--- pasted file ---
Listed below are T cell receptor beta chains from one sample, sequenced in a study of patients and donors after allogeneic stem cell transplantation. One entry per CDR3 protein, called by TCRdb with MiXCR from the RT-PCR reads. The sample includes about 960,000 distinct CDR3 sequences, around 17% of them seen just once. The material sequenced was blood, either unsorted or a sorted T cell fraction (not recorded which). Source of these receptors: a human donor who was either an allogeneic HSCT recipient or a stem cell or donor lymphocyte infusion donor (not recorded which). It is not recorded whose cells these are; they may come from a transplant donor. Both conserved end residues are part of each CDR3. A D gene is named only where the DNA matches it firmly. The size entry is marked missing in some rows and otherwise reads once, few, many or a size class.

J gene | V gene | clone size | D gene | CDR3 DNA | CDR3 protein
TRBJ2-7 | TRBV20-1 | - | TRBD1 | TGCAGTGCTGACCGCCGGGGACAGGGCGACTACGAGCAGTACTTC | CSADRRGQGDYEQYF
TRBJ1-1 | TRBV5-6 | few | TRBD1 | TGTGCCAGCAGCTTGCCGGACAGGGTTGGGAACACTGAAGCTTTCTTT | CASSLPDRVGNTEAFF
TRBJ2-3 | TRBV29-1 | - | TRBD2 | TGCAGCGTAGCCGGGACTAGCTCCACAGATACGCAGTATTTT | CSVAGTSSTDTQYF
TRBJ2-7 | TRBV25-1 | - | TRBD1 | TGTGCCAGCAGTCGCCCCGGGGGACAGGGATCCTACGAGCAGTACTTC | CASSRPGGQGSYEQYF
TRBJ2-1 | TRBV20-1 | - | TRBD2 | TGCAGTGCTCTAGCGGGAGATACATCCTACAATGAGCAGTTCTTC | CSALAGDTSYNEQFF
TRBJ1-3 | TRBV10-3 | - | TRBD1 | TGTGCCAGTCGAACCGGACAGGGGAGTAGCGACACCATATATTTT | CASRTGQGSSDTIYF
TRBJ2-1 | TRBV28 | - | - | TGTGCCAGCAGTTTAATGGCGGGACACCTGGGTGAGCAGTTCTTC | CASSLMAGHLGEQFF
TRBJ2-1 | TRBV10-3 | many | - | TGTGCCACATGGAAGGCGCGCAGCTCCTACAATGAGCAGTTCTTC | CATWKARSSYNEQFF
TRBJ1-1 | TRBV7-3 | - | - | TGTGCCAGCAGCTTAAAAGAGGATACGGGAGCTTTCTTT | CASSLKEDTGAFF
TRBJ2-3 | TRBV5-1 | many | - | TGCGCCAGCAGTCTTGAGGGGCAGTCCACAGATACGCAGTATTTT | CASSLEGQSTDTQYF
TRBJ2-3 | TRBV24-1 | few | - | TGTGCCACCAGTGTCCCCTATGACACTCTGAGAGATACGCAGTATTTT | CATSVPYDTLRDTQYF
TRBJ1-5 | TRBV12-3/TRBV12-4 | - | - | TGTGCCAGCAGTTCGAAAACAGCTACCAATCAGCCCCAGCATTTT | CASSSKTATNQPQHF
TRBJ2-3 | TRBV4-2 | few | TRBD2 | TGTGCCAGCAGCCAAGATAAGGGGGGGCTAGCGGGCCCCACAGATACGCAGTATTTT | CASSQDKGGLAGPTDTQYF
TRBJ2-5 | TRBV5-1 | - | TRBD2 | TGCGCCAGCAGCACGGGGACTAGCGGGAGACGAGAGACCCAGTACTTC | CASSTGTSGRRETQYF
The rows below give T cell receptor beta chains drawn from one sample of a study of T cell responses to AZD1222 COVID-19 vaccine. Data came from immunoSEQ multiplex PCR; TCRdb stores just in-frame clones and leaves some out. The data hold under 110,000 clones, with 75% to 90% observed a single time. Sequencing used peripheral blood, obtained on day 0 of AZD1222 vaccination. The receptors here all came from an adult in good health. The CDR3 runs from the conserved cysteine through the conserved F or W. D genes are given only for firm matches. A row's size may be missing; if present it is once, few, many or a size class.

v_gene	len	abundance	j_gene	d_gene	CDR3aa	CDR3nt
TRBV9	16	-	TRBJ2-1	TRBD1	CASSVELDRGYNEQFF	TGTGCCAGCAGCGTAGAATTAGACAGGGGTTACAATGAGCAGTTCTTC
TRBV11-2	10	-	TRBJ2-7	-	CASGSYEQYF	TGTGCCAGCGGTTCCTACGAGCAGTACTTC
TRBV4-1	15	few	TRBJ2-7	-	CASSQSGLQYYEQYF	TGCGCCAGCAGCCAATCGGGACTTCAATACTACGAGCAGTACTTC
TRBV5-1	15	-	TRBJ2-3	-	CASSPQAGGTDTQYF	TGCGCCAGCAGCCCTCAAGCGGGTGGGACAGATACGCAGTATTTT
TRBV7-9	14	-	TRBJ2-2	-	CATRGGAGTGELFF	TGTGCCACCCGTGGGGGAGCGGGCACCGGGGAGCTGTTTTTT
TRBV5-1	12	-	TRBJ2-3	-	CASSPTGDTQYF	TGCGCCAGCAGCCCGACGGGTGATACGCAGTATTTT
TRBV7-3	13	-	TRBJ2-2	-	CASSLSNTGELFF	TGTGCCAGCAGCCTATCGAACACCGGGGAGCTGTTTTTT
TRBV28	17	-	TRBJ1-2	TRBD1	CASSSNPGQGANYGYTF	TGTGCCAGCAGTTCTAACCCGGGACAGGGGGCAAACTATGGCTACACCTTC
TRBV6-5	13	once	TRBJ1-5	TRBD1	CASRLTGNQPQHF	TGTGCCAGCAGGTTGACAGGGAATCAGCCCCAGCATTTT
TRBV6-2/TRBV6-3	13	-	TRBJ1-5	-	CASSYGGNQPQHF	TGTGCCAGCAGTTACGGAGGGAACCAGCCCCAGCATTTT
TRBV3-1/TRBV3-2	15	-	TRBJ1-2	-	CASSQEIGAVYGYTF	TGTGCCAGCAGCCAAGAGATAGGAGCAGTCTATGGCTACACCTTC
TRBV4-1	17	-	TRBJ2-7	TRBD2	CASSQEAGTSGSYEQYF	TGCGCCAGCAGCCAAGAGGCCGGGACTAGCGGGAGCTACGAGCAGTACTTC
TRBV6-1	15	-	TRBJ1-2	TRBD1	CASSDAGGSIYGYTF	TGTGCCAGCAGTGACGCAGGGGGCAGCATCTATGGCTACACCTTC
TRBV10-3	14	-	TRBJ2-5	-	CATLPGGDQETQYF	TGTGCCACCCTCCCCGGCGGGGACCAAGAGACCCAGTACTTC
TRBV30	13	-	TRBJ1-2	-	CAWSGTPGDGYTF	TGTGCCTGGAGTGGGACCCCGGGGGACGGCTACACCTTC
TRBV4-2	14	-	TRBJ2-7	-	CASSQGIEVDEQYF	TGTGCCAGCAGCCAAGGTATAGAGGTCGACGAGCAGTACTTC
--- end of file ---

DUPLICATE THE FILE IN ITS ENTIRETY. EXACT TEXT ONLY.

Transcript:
Listed below are T cell receptor beta chains from one sample, sequenced in a study of patients and donors after allogeneic stem cell transplantation. One entry per CDR3 protein, called by TCRdb with MiXCR from the RT-PCR reads. The sample includes about 960,000 distinct CDR3 sequences, around 17% of them seen just once. The material sequenced was blood, either unsorted or a sorted T cell fraction (not recorded which). Source of these receptors: a human donor who was either an allogeneic HSCT recipient or a stem cell or donor lymphocyte infusion donor (not recorded which). It is not recorded whose cells these are; they may come from a transplant donor. Both conserved end residues are part of each CDR3. A D gene is named only where the DNA matches it firmly. The size entry is marked missing in some rows and otherwise reads once, few, many or a size class.

J gene | V gene | clone size | D gene | CDR3 DNA | CDR3 protein
TRBJ2-7 | TRBV20-1 | - | TRBD1 | TGCAGTGCTGACCGCCGGGGACAGGGCGACTACGAGCAGTACTTC | CSADRRGQGDYEQYF
TRBJ1-1 | TRBV5-6 | few | TRBD1 | TGTGCCAGCAGCTTGCCGGACAGGGTTGGGAACACTGAAGCTTTCTTT | CASSLPDRVGNTEAFF
TRBJ2-3 | TRBV29-1 | - | TRBD2 | TGCAGCGTAGCCGGGACTAGCTCCACAGATACGCAGTATTTT | CSVAGTSSTDTQYF
TRBJ2-7 | TRBV25-1 | - | TRBD1 | TGTGCCAGCAGTCGCCCCGGGGGACAGGGATCCTACGAGCAGTACTTC | CASSRPGGQGSYEQYF
TRBJ2-1 | TRBV20-1 | - | TRBD2 | TGCAGTGCTCTAGCGGGAGATACATCCTACAATGAGCAGTTCTTC | CSALAGDTSYNEQFF
TRBJ1-3 | TRBV10-3 | - | TRBD1 | TGTGCCAGTCGAACCGGACAGGGGAGTAGCGACACCATATATTTT | CASRTGQGSSDTIYF
TRBJ2-1 | TRBV28 | - | - | TGTGCCAGCAGTTTAATGGCGGGACACCTGGGTGAGCAGTTCTTC | CASSLMAGHLGEQFF
TRBJ2-1 | TRBV10-3 | many | - | TGTGCCACATGGAAGGCGCGCAGCTCCTACAATGAGCAGTTCTTC | CATWKARSSYNEQFF
TRBJ1-1 | TRBV7-3 | - | - | TGTGCCAGCAGCTTAAAAGAGGATACGGGAGCTTTCTTT | CASSLKEDTGAFF
TRBJ2-3 | TRBV5-1 | many | - | TGCGCCAGCAGTCTTGAGGGGCAGTCCACAGATACGCAGTATTTT | CASSLEGQSTDTQYF
TRBJ2-3 | TRBV24-1 | few | - | TGTGCCACCAGTGTCCCCTATGACACTCTGAGAGATACGCAGTATTTT | CATSVPYDTLRDTQYF
TRBJ1-5 | TRBV12-3/TRBV12-4 | - | - | TGTGCCAGCAGTTCGAAAACAGCTACCAATCAGCCCCAGCATTTT | CASSSKTATNQPQHF
TRBJ2-3 | TRBV4-2 | few | TRBD2 | TGTGCCAGCAGCCAAGATAAGGGGGGGCTAGCGGGCCCCACAGATACGCAGTATTTT | CASSQDKGGLAGPTDTQYF
TRBJ2-5 | TRBV5-1 | - | TRBD2 | TGCGCCAGCAGCACGGGGACTAGCGGGAGACGAGAGACCCAGTACTTC | CASSTGTSGRRETQYF
The rows below give T cell receptor beta chains drawn from one sample of a study of T cell responses to AZD1222 COVID-19 vaccine. Data came from immunoSEQ multiplex PCR; TCRdb stores just in-frame clones and leaves some out. The data hold under 110,000 clones, with 75% to 90% observed a single time. Sequencing used peripheral blood, obtained on day 0 of AZD1222 vaccination. The receptors here all came from an adult in good health. The CDR3 runs from the conserved cysteine through the conserved F or W. D genes are given only for firm matches. A row's size may be missing; if present it is once, few, many or a size class.

v_gene	len	abundance	j_gene	d_gene	CDR3aa	CDR3nt
TRBV9	16	-	TRBJ2-1	TRBD1	CASSVELDRGYNEQFF	TGTGCCAGCAGCGTAGAATTAGACAGGGGTTACAATGAGCAGTTCTTC
TRBV11-2	10	-	TRBJ2-7	-	CASGSYEQYF	TGTGCCAGCGGTTCCTACGAGCAGTACTTC
TRBV4-1	15	few	TRBJ2-7	-	CASSQSGLQYYEQYF	TGCGCCAGCAGCCAATCGGGACTTCAATACTACGAGCAGTACTTC
TRBV5-1	15	-	TRBJ2-3	-	CASSPQAGGTDTQYF	TGCGCCAGCAGCCCTCAAGCGGGTGGGACAGATACGCAGTATTTT
TRBV7-9	14	-	TRBJ2-2	-	CATRGGAGTGELFF	TGTGCCACCCGTGGGGGAGCGGGCACCGGGGAGCTGTTTTTT
TRBV5-1	12	-	TRBJ2-3	-	CASSPTGDTQYF	TGCGCCAGCAGCCCGACGGGTGATACGCAGTATTTT
TRBV7-3	13	-	TRBJ2-2	-	CASSLSNTGELFF	TGTGCCAGCAGCCTATCGAACACCGGGGAGCTGTTTTTT
TRBV28	17	-	TRBJ1-2	TRBD1	CASSSNPGQGANYGYTF	TGTGCCAGCAGTTCTAACCCGGGACAGGGGGCAAACTATGGCTACACCTTC
TRBV6-5	13	once	TRBJ1-5	TRBD1	CASRLTGNQPQHF	TGTGCCAGCAGGTTGACAGGGAATCAGCCCCAGCATTTT
TRBV6-2/TRBV6-3	13	-	TRBJ1-5	-	CASSYGGNQPQHF	TGTGCCAGCAGTTACGGAGGGAACCAGCCCCAGCATTTT
TRBV3-1/TRBV3-2	15	-	TRBJ1-2	-	CASSQEIGAVYGYTF	TGTGCCAGCAGCCAAGAGATAGGAGCAGTCTATGGCTACACCTTC
TRBV4-1	17	-	TRBJ2-7	TRBD2	CASSQEAGTSGSYEQYF	TGCGCCAGCAGCCAAGAGGCCGGGACTAGCGGGAGCTACGAGCAGTACTTC
TRBV6-1	15	-	TRBJ1-2	TRBD1	CASSDAGGSIYGYTF	TGTGCCAGCAGTGACGCAGGGGGCAGCATCTATGGCTACACCTTC
TRBV10-3	14	-	TRBJ2-5	-	CATLPGGDQETQYF	TGTGCCACCCTCCCCGGCGGGGACCAAGAGACCCAGTACTTC
TRBV30	13	-	TRBJ1-2	-	CAWSGTPGDGYTF	TGTGCCTGGAGTGGGACCCCGGGGGACGGCTACACCTTC
TRBV4-2	14	-	TRBJ2-7	-	CASSQGIEVDEQYF	TGTGCCAGCAGCCAAGGTATAGAGGTCGACGAGCAGTACTTC